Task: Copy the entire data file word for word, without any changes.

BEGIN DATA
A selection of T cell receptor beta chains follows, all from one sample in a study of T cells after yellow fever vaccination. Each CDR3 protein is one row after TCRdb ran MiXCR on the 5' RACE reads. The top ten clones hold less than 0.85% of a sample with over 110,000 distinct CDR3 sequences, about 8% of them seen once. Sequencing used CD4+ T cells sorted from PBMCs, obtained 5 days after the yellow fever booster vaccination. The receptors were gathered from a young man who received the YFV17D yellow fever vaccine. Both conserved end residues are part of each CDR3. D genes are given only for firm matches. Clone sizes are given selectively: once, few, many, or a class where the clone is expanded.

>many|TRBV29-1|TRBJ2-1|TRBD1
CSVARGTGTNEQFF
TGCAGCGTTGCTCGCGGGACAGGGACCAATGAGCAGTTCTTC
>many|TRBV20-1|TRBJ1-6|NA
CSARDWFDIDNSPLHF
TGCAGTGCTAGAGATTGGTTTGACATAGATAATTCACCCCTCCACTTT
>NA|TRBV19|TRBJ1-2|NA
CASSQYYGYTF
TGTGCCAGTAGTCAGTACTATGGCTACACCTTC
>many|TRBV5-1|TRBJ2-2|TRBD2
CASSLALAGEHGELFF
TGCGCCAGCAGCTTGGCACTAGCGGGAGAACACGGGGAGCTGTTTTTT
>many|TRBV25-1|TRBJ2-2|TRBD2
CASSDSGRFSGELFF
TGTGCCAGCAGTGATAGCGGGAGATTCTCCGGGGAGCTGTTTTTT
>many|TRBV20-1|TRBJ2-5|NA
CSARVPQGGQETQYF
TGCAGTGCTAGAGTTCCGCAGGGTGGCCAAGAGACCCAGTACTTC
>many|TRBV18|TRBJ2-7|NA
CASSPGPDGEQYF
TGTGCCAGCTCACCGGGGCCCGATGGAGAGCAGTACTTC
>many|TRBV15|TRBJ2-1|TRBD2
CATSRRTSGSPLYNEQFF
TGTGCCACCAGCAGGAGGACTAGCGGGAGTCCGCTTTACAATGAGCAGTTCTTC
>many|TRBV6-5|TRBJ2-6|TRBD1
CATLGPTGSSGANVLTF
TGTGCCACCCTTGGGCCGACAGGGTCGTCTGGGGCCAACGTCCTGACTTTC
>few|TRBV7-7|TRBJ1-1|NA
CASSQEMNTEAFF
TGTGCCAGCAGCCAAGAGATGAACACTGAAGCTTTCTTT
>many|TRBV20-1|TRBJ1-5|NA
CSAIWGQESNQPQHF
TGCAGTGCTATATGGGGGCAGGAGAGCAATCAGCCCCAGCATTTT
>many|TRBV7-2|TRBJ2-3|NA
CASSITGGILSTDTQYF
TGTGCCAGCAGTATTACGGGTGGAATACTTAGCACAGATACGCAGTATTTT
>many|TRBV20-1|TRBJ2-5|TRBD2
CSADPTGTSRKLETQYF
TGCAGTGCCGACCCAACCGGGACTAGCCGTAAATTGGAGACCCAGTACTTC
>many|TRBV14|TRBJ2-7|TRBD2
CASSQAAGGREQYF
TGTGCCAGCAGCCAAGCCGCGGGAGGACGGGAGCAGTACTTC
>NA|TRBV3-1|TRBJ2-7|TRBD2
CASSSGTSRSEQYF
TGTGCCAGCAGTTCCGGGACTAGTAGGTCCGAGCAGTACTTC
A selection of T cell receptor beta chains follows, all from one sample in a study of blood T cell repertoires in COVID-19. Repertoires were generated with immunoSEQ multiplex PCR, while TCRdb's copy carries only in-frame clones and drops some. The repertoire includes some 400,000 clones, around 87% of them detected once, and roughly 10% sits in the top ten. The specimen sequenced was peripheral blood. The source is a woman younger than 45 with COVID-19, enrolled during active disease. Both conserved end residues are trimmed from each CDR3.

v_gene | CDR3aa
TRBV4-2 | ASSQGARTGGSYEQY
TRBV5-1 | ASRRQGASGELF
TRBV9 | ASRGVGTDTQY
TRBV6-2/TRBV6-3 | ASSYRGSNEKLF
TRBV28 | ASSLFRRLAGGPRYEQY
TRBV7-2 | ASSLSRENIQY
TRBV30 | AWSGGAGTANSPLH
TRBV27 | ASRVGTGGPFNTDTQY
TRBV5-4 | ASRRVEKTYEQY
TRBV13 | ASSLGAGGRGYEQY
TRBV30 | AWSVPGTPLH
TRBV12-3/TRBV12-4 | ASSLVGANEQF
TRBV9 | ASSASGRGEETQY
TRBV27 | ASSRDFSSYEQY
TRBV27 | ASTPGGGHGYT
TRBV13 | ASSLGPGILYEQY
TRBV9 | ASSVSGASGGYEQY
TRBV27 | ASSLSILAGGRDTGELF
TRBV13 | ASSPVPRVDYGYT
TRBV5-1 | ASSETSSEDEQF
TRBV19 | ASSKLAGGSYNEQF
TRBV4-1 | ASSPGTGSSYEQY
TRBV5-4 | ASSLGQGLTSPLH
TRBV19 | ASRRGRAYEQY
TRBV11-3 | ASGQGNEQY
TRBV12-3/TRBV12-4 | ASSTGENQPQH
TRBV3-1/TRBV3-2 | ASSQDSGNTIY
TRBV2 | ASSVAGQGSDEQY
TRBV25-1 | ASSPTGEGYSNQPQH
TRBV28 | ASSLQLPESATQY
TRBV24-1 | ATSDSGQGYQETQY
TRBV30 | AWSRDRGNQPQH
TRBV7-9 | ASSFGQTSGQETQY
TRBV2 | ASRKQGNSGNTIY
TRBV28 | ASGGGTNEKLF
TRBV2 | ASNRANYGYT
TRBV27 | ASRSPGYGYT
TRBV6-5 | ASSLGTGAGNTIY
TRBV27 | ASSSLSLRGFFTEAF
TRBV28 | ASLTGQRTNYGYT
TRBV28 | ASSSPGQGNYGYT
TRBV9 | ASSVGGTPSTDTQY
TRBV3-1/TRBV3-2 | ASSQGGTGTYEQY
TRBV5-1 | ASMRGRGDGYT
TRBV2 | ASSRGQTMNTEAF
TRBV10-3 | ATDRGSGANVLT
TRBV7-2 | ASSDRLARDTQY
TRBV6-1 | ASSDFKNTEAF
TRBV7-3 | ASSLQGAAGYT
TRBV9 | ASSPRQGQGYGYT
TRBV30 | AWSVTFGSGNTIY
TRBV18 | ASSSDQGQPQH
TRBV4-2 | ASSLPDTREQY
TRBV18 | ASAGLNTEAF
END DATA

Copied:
A selection of T cell receptor beta chains follows, all from one sample in a study of T cells after yellow fever vaccination. Each CDR3 protein is one row after TCRdb ran MiXCR on the 5' RACE reads. The top ten clones hold less than 0.85% of a sample with over 110,000 distinct CDR3 sequences, about 8% of them seen once. Sequencing used CD4+ T cells sorted from PBMCs, obtained 5 days after the yellow fever booster vaccination. The receptors were gathered from a young man who received the YFV17D yellow fever vaccine. Both conserved end residues are part of each CDR3. D genes are given only for firm matches. Clone sizes are given selectively: once, few, many, or a class where the clone is expanded.

>many|TRBV29-1|TRBJ2-1|TRBD1
CSVARGTGTNEQFF
TGCAGCGTTGCTCGCGGGACAGGGACCAATGAGCAGTTCTTC
>many|TRBV20-1|TRBJ1-6|NA
CSARDWFDIDNSPLHF
TGCAGTGCTAGAGATTGGTTTGACATAGATAATTCACCCCTCCACTTT
>NA|TRBV19|TRBJ1-2|NA
CASSQYYGYTF
TGTGCCAGTAGTCAGTACTATGGCTACACCTTC
>many|TRBV5-1|TRBJ2-2|TRBD2
CASSLALAGEHGELFF
TGCGCCAGCAGCTTGGCACTAGCGGGAGAACACGGGGAGCTGTTTTTT
>many|TRBV25-1|TRBJ2-2|TRBD2
CASSDSGRFSGELFF
TGTGCCAGCAGTGATAGCGGGAGATTCTCCGGGGAGCTGTTTTTT
>many|TRBV20-1|TRBJ2-5|NA
CSARVPQGGQETQYF
TGCAGTGCTAGAGTTCCGCAGGGTGGCCAAGAGACCCAGTACTTC
>many|TRBV18|TRBJ2-7|NA
CASSPGPDGEQYF
TGTGCCAGCTCACCGGGGCCCGATGGAGAGCAGTACTTC
>many|TRBV15|TRBJ2-1|TRBD2
CATSRRTSGSPLYNEQFF
TGTGCCACCAGCAGGAGGACTAGCGGGAGTCCGCTTTACAATGAGCAGTTCTTC
>many|TRBV6-5|TRBJ2-6|TRBD1
CATLGPTGSSGANVLTF
TGTGCCACCCTTGGGCCGACAGGGTCGTCTGGGGCCAACGTCCTGACTTTC
>few|TRBV7-7|TRBJ1-1|NA
CASSQEMNTEAFF
TGTGCCAGCAGCCAAGAGATGAACACTGAAGCTTTCTTT
>many|TRBV20-1|TRBJ1-5|NA
CSAIWGQESNQPQHF
TGCAGTGCTATATGGGGGCAGGAGAGCAATCAGCCCCAGCATTTT
>many|TRBV7-2|TRBJ2-3|NA
CASSITGGILSTDTQYF
TGTGCCAGCAGTATTACGGGTGGAATACTTAGCACAGATACGCAGTATTTT
>many|TRBV20-1|TRBJ2-5|TRBD2
CSADPTGTSRKLETQYF
TGCAGTGCCGACCCAACCGGGACTAGCCGTAAATTGGAGACCCAGTACTTC
>many|TRBV14|TRBJ2-7|TRBD2
CASSQAAGGREQYF
TGTGCCAGCAGCCAAGCCGCGGGAGGACGGGAGCAGTACTTC
>NA|TRBV3-1|TRBJ2-7|TRBD2
CASSSGTSRSEQYF
TGTGCCAGCAGTTCCGGGACTAGTAGGTCCGAGCAGTACTTC
A selection of T cell receptor beta chains follows, all from one sample in a study of blood T cell repertoires in COVID-19. Repertoires were generated with immunoSEQ multiplex PCR, while TCRdb's copy carries only in-frame clones and drops some. The repertoire includes some 400,000 clones, around 87% of them detected once, and roughly 10% sits in the top ten. The specimen sequenced was peripheral blood. The source is a woman younger than 45 with COVID-19, enrolled during active disease. Both conserved end residues are trimmed from each CDR3.

v_gene | CDR3aa
TRBV4-2 | ASSQGARTGGSYEQY
TRBV5-1 | ASRRQGASGELF
TRBV9 | ASRGVGTDTQY
TRBV6-2/TRBV6-3 | ASSYRGSNEKLF
TRBV28 | ASSLFRRLAGGPRYEQY
TRBV7-2 | ASSLSRENIQY
TRBV30 | AWSGGAGTANSPLH
TRBV27 | ASRVGTGGPFNTDTQY
TRBV5-4 | ASRRVEKTYEQY
TRBV13 | ASSLGAGGRGYEQY
TRBV30 | AWSVPGTPLH
TRBV12-3/TRBV12-4 | ASSLVGANEQF
TRBV9 | ASSASGRGEETQY
TRBV27 | ASSRDFSSYEQY
TRBV27 | ASTPGGGHGYT
TRBV13 | ASSLGPGILYEQY
TRBV9 | ASSVSGASGGYEQY
TRBV27 | ASSLSILAGGRDTGELF
TRBV13 | ASSPVPRVDYGYT
TRBV5-1 | ASSETSSEDEQF
TRBV19 | ASSKLAGGSYNEQF
TRBV4-1 | ASSPGTGSSYEQY
TRBV5-4 | ASSLGQGLTSPLH
TRBV19 | ASRRGRAYEQY
TRBV11-3 | ASGQGNEQY
TRBV12-3/TRBV12-4 | ASSTGENQPQH
TRBV3-1/TRBV3-2 | ASSQDSGNTIY
TRBV2 | ASSVAGQGSDEQY
TRBV25-1 | ASSPTGEGYSNQPQH
TRBV28 | ASSLQLPESATQY
TRBV24-1 | ATSDSGQGYQETQY
TRBV30 | AWSRDRGNQPQH
TRBV7-9 | ASSFGQTSGQETQY
TRBV2 | ASRKQGNSGNTIY
TRBV28 | ASGGGTNEKLF
TRBV2 | ASNRANYGYT
TRBV27 | ASRSPGYGYT
TRBV6-5 | ASSLGTGAGNTIY
TRBV27 | ASSSLSLRGFFTEAF
TRBV28 | ASLTGQRTNYGYT
TRBV28 | ASSSPGQGNYGYT
TRBV9 | ASSVGGTPSTDTQY
TRBV3-1/TRBV3-2 | ASSQGGTGTYEQY
TRBV5-1 | ASMRGRGDGYT
TRBV2 | ASSRGQTMNTEAF
TRBV10-3 | ATDRGSGANVLT
TRBV7-2 | ASSDRLARDTQY
TRBV6-1 | ASSDFKNTEAF
TRBV7-3 | ASSLQGAAGYT
TRBV9 | ASSPRQGQGYGYT
TRBV30 | AWSVTFGSGNTIY
TRBV18 | ASSSDQGQPQH
TRBV4-2 | ASSLPDTREQY
TRBV18 | ASAGLNTEAF